Brit01
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Re: Audi Quattro.

Post by Brit01 » Thu Jul 21, 2011 2:38 pm

Nice work 4v6. Great looking car.

I love to see new parts all laid out ready to fit. Keep the updates/photos coming.

The cylinder heads can be like Pandora's Box like I discovered when opening up my flat four boxer. You'll always come across the unexpected or never know what you will find.

Good luck

4v6
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Re: Audi Quattro.

Post by 4v6 » Sun Sep 25, 2011 12:56 pm

Thanks Brit01.
Progress report.

I turned my attention to the wiring in of the ecu.
On first sight, it appeared to be a nightmare job, over 50 wires in the loom to go through and to find out which went where.
Considering its a late 1982-early 83 car and the loom and engine going in comes from the big S6 estate from 1995, I thought it would have been very much harder to fathom out.
As it happens there are only 13 wires to actually splice into the car's harness, mostly power feeds, a couple of earths and connections for the oil light etc.
But before I could do any of that I had to try and find a location for the ecu which proved a bit of a nuisance until a position behind the drivers dash air vent exposed itself.
Happy with that I proceeded to repair the monkey induced damage inside the scuttle area created purely by the laziest person on earth surely.
The reason for this carnage was due to an attempt to gain access to the clutch master cylinder without removing the pedal box assembly.
Unfortunately it created plenty of other problems later on with water ingress seizing the steering column bearing, wetting the carpets/wiring etc.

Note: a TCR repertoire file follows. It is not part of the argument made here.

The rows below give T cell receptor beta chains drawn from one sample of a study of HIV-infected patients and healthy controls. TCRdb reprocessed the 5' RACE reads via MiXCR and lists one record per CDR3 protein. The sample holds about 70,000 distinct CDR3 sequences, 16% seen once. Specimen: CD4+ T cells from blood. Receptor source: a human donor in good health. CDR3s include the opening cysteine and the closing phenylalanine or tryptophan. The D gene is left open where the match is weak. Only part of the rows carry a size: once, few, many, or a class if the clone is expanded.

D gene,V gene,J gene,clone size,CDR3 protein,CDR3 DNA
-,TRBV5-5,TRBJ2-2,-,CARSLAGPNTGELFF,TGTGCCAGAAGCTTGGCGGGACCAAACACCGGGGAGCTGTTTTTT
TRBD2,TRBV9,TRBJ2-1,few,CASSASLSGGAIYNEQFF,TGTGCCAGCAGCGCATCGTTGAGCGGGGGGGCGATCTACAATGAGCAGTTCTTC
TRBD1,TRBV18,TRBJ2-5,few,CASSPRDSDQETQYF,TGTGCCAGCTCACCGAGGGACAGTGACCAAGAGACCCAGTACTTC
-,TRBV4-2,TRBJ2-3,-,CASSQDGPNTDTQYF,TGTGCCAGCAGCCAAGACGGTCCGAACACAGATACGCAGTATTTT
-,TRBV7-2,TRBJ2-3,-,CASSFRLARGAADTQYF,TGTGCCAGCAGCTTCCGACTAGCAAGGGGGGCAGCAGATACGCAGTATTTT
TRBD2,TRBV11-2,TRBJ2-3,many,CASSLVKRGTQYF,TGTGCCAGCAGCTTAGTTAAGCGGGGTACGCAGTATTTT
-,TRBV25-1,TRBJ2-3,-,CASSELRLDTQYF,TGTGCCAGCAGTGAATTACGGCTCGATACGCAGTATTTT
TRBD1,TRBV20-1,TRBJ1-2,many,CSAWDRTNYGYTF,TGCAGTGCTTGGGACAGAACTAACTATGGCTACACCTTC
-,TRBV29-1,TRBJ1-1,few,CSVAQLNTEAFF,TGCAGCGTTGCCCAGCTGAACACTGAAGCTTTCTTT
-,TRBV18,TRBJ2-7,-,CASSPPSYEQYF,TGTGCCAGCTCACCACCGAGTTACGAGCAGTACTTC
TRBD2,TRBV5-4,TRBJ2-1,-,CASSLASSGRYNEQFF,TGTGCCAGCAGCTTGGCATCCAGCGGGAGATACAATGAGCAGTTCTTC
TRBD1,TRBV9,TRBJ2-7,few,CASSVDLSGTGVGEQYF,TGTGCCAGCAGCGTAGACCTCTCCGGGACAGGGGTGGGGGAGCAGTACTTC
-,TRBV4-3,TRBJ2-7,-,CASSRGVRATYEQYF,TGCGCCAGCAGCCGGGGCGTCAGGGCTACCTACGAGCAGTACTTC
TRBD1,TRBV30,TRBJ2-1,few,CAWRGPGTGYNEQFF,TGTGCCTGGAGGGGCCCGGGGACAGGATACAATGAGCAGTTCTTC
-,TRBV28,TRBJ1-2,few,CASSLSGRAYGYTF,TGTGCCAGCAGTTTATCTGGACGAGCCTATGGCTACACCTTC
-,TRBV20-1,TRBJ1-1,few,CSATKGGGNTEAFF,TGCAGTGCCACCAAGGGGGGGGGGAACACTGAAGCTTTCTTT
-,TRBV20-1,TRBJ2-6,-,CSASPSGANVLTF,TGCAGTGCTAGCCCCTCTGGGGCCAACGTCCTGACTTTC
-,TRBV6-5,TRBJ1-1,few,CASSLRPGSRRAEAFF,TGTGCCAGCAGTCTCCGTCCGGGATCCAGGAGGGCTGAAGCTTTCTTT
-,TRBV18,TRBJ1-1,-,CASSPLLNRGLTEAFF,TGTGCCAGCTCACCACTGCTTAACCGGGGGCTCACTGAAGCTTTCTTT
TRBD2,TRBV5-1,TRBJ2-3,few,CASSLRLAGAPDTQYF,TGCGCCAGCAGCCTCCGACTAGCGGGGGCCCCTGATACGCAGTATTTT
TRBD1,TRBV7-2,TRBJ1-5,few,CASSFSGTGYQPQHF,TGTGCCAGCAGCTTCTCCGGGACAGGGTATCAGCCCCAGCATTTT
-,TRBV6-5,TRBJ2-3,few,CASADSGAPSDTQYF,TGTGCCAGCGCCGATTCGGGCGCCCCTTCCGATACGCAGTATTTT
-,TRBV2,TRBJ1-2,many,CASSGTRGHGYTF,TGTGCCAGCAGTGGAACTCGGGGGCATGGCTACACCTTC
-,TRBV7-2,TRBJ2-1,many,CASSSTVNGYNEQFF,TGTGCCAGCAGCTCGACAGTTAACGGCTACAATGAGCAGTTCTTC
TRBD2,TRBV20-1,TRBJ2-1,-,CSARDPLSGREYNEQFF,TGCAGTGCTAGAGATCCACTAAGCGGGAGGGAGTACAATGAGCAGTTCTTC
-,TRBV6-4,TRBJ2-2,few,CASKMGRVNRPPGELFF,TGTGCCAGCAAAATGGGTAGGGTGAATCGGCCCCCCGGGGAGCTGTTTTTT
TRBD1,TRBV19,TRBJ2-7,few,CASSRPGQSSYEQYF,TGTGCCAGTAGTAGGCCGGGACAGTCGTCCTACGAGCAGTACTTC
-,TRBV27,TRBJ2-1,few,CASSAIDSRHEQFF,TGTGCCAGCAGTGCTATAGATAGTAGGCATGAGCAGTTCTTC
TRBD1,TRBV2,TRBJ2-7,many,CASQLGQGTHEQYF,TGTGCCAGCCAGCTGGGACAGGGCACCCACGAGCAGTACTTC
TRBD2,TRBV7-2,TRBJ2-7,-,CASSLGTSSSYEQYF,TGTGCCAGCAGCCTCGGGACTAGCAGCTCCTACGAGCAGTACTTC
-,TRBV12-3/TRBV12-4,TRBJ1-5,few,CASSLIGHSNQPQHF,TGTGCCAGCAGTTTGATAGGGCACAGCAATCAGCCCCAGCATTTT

P1030545 (1000 x 750).jpg
This mess was hidden beneath filler.
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Luckily a good friend of mine was in the process of breaking up a coupe GT, which is almost identical apart from the rear floor pan and 4wd system, so I cut the required panel free of that car and used it to produce a repair patch to replace that butchered portion.
After removing the sound deadening and old metal it looked like this.
P1030555 (1000 x 750).jpg
Fettled repair panel sitting over the now cleared original material.
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Here's what came out.
P1030556 (1000 x 750).jpg
Original metal remnants, distorted and rusty.
P1030556 (1000 x 750).jpg (219.09 KiB) Viewed 2425 times
Since the ecu is now basically sitting underneath this actual panel area, it made no sense to attempt to run a thick wire bundle inside the car, instead I produced a suitably sized hole and reinforced it with a steel ring behind it to support a heavy duty grommet to carry the wiring into the scuttle panel area.
Normally this area also has a plastic water shield over it so when I get a new one in place the wiring will be hidden and away from the elements.
P1030566 (1000 x 750).jpg
Repair panel with grommet for cable exit and reinforcing "ring" tacked on behind.
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P1030568 (1000 x 750).jpg